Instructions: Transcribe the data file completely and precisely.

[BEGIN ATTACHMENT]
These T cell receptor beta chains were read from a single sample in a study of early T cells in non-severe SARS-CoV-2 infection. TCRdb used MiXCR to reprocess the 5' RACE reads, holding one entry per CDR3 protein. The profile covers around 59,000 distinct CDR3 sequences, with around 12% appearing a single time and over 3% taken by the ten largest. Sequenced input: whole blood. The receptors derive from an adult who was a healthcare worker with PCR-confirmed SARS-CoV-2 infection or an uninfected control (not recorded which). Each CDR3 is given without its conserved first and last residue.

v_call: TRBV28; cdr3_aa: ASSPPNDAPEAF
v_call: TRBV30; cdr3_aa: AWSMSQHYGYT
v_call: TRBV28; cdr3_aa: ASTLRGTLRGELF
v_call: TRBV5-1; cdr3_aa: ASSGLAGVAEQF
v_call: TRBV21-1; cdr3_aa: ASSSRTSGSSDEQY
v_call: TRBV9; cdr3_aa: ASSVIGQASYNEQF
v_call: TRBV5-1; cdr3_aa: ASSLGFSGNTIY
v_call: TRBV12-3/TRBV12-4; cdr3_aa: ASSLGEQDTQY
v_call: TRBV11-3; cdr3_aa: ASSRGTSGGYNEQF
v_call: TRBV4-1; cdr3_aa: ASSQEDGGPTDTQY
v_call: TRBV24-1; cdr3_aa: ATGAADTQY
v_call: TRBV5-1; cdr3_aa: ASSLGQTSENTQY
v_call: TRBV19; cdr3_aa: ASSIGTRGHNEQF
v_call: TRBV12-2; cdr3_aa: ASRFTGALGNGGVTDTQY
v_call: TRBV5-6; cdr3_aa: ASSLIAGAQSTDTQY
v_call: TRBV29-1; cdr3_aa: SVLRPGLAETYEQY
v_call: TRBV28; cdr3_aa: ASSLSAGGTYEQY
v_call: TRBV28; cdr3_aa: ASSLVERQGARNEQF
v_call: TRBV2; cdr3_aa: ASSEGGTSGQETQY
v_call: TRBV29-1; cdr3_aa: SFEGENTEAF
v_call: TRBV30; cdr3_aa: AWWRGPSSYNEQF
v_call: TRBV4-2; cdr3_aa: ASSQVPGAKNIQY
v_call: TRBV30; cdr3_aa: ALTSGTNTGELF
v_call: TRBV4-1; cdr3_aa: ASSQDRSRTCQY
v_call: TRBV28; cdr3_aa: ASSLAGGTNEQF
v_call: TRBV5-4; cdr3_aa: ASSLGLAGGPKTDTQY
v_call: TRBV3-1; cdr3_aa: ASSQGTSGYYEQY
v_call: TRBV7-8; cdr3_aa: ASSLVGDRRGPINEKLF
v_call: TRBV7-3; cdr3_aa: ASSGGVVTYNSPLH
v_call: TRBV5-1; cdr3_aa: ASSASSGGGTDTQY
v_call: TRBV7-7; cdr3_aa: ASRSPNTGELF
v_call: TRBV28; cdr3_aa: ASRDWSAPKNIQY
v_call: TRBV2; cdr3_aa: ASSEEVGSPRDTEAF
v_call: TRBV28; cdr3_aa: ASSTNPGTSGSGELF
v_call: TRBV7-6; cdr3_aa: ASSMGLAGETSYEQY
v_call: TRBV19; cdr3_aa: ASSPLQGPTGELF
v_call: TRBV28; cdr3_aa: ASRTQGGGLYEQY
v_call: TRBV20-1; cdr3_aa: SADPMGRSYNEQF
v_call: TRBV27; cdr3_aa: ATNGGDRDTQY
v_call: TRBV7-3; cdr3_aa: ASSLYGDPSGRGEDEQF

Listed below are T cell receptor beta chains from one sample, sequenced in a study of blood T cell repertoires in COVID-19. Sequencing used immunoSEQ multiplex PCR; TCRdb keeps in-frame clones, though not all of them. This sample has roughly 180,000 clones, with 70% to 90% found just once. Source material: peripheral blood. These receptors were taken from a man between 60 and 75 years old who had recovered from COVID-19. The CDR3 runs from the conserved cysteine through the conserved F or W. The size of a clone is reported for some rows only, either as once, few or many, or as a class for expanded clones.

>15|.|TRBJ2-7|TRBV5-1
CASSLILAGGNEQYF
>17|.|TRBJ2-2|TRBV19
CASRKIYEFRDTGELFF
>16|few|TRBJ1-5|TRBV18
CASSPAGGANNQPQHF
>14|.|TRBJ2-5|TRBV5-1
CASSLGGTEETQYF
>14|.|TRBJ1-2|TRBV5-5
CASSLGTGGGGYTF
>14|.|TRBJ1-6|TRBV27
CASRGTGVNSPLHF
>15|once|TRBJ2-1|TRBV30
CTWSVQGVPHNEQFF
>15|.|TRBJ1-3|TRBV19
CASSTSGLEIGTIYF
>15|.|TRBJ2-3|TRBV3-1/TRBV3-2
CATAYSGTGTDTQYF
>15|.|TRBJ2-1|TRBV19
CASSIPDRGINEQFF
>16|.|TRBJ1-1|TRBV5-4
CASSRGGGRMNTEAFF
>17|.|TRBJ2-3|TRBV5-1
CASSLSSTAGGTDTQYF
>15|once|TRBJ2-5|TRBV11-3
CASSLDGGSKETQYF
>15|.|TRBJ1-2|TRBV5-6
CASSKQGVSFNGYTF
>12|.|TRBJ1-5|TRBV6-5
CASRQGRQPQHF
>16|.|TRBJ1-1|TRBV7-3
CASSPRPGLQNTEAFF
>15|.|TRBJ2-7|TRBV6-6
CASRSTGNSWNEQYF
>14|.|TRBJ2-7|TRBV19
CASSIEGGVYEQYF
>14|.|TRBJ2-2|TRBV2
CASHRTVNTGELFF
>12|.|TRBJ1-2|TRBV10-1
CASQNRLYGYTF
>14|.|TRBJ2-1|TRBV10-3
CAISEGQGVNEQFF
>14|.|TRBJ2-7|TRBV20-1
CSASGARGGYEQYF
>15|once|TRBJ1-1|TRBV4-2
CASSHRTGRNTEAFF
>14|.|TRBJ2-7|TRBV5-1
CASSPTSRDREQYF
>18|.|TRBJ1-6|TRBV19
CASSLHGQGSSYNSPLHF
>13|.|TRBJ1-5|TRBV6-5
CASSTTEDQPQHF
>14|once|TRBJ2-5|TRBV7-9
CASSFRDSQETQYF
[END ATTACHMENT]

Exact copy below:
These T cell receptor beta chains were read from a single sample in a study of early T cells in non-severe SARS-CoV-2 infection. TCRdb used MiXCR to reprocess the 5' RACE reads, holding one entry per CDR3 protein. The profile covers around 59,000 distinct CDR3 sequences, with around 12% appearing a single time and over 3% taken by the ten largest. Sequenced input: whole blood. The receptors derive from an adult who was a healthcare worker with PCR-confirmed SARS-CoV-2 infection or an uninfected control (not recorded which). Each CDR3 is given without its conserved first and last residue.

v_call: TRBV28; cdr3_aa: ASSPPNDAPEAF
v_call: TRBV30; cdr3_aa: AWSMSQHYGYT
v_call: TRBV28; cdr3_aa: ASTLRGTLRGELF
v_call: TRBV5-1; cdr3_aa: ASSGLAGVAEQF
v_call: TRBV21-1; cdr3_aa: ASSSRTSGSSDEQY
v_call: TRBV9; cdr3_aa: ASSVIGQASYNEQF
v_call: TRBV5-1; cdr3_aa: ASSLGFSGNTIY
v_call: TRBV12-3/TRBV12-4; cdr3_aa: ASSLGEQDTQY
v_call: TRBV11-3; cdr3_aa: ASSRGTSGGYNEQF
v_call: TRBV4-1; cdr3_aa: ASSQEDGGPTDTQY
v_call: TRBV24-1; cdr3_aa: ATGAADTQY
v_call: TRBV5-1; cdr3_aa: ASSLGQTSENTQY
v_call: TRBV19; cdr3_aa: ASSIGTRGHNEQF
v_call: TRBV12-2; cdr3_aa: ASRFTGALGNGGVTDTQY
v_call: TRBV5-6; cdr3_aa: ASSLIAGAQSTDTQY
v_call: TRBV29-1; cdr3_aa: SVLRPGLAETYEQY
v_call: TRBV28; cdr3_aa: ASSLSAGGTYEQY
v_call: TRBV28; cdr3_aa: ASSLVERQGARNEQF
v_call: TRBV2; cdr3_aa: ASSEGGTSGQETQY
v_call: TRBV29-1; cdr3_aa: SFEGENTEAF
v_call: TRBV30; cdr3_aa: AWWRGPSSYNEQF
v_call: TRBV4-2; cdr3_aa: ASSQVPGAKNIQY
v_call: TRBV30; cdr3_aa: ALTSGTNTGELF
v_call: TRBV4-1; cdr3_aa: ASSQDRSRTCQY
v_call: TRBV28; cdr3_aa: ASSLAGGTNEQF
v_call: TRBV5-4; cdr3_aa: ASSLGLAGGPKTDTQY
v_call: TRBV3-1; cdr3_aa: ASSQGTSGYYEQY
v_call: TRBV7-8; cdr3_aa: ASSLVGDRRGPINEKLF
v_call: TRBV7-3; cdr3_aa: ASSGGVVTYNSPLH
v_call: TRBV5-1; cdr3_aa: ASSASSGGGTDTQY
v_call: TRBV7-7; cdr3_aa: ASRSPNTGELF
v_call: TRBV28; cdr3_aa: ASRDWSAPKNIQY
v_call: TRBV2; cdr3_aa: ASSEEVGSPRDTEAF
v_call: TRBV28; cdr3_aa: ASSTNPGTSGSGELF
v_call: TRBV7-6; cdr3_aa: ASSMGLAGETSYEQY
v_call: TRBV19; cdr3_aa: ASSPLQGPTGELF
v_call: TRBV28; cdr3_aa: ASRTQGGGLYEQY
v_call: TRBV20-1; cdr3_aa: SADPMGRSYNEQF
v_call: TRBV27; cdr3_aa: ATNGGDRDTQY
v_call: TRBV7-3; cdr3_aa: ASSLYGDPSGRGEDEQF

Listed below are T cell receptor beta chains from one sample, sequenced in a study of blood T cell repertoires in COVID-19. Sequencing used immunoSEQ multiplex PCR; TCRdb keeps in-frame clones, though not all of them. This sample has roughly 180,000 clones, with 70% to 90% found just once. Source material: peripheral blood. These receptors were taken from a man between 60 and 75 years old who had recovered from COVID-19. The CDR3 runs from the conserved cysteine through the conserved F or W. The size of a clone is reported for some rows only, either as once, few or many, or as a class for expanded clones.

>15|.|TRBJ2-7|TRBV5-1
CASSLILAGGNEQYF
>17|.|TRBJ2-2|TRBV19
CASRKIYEFRDTGELFF
>16|few|TRBJ1-5|TRBV18
CASSPAGGANNQPQHF
>14|.|TRBJ2-5|TRBV5-1
CASSLGGTEETQYF
>14|.|TRBJ1-2|TRBV5-5
CASSLGTGGGGYTF
>14|.|TRBJ1-6|TRBV27
CASRGTGVNSPLHF
>15|once|TRBJ2-1|TRBV30
CTWSVQGVPHNEQFF
>15|.|TRBJ1-3|TRBV19
CASSTSGLEIGTIYF
>15|.|TRBJ2-3|TRBV3-1/TRBV3-2
CATAYSGTGTDTQYF
>15|.|TRBJ2-1|TRBV19
CASSIPDRGINEQFF
>16|.|TRBJ1-1|TRBV5-4
CASSRGGGRMNTEAFF
>17|.|TRBJ2-3|TRBV5-1
CASSLSSTAGGTDTQYF
>15|once|TRBJ2-5|TRBV11-3
CASSLDGGSKETQYF
>15|.|TRBJ1-2|TRBV5-6
CASSKQGVSFNGYTF
>12|.|TRBJ1-5|TRBV6-5
CASRQGRQPQHF
>16|.|TRBJ1-1|TRBV7-3
CASSPRPGLQNTEAFF
>15|.|TRBJ2-7|TRBV6-6
CASRSTGNSWNEQYF
>14|.|TRBJ2-7|TRBV19
CASSIEGGVYEQYF
>14|.|TRBJ2-2|TRBV2
CASHRTVNTGELFF
>12|.|TRBJ1-2|TRBV10-1
CASQNRLYGYTF
>14|.|TRBJ2-1|TRBV10-3
CAISEGQGVNEQFF
>14|.|TRBJ2-7|TRBV20-1
CSASGARGGYEQYF
>15|once|TRBJ1-1|TRBV4-2
CASSHRTGRNTEAFF
>14|.|TRBJ2-7|TRBV5-1
CASSPTSRDREQYF
>18|.|TRBJ1-6|TRBV19
CASSLHGQGSSYNSPLHF
>13|.|TRBJ1-5|TRBV6-5
CASSTTEDQPQHF
>14|once|TRBJ2-5|TRBV7-9
CASSFRDSQETQYF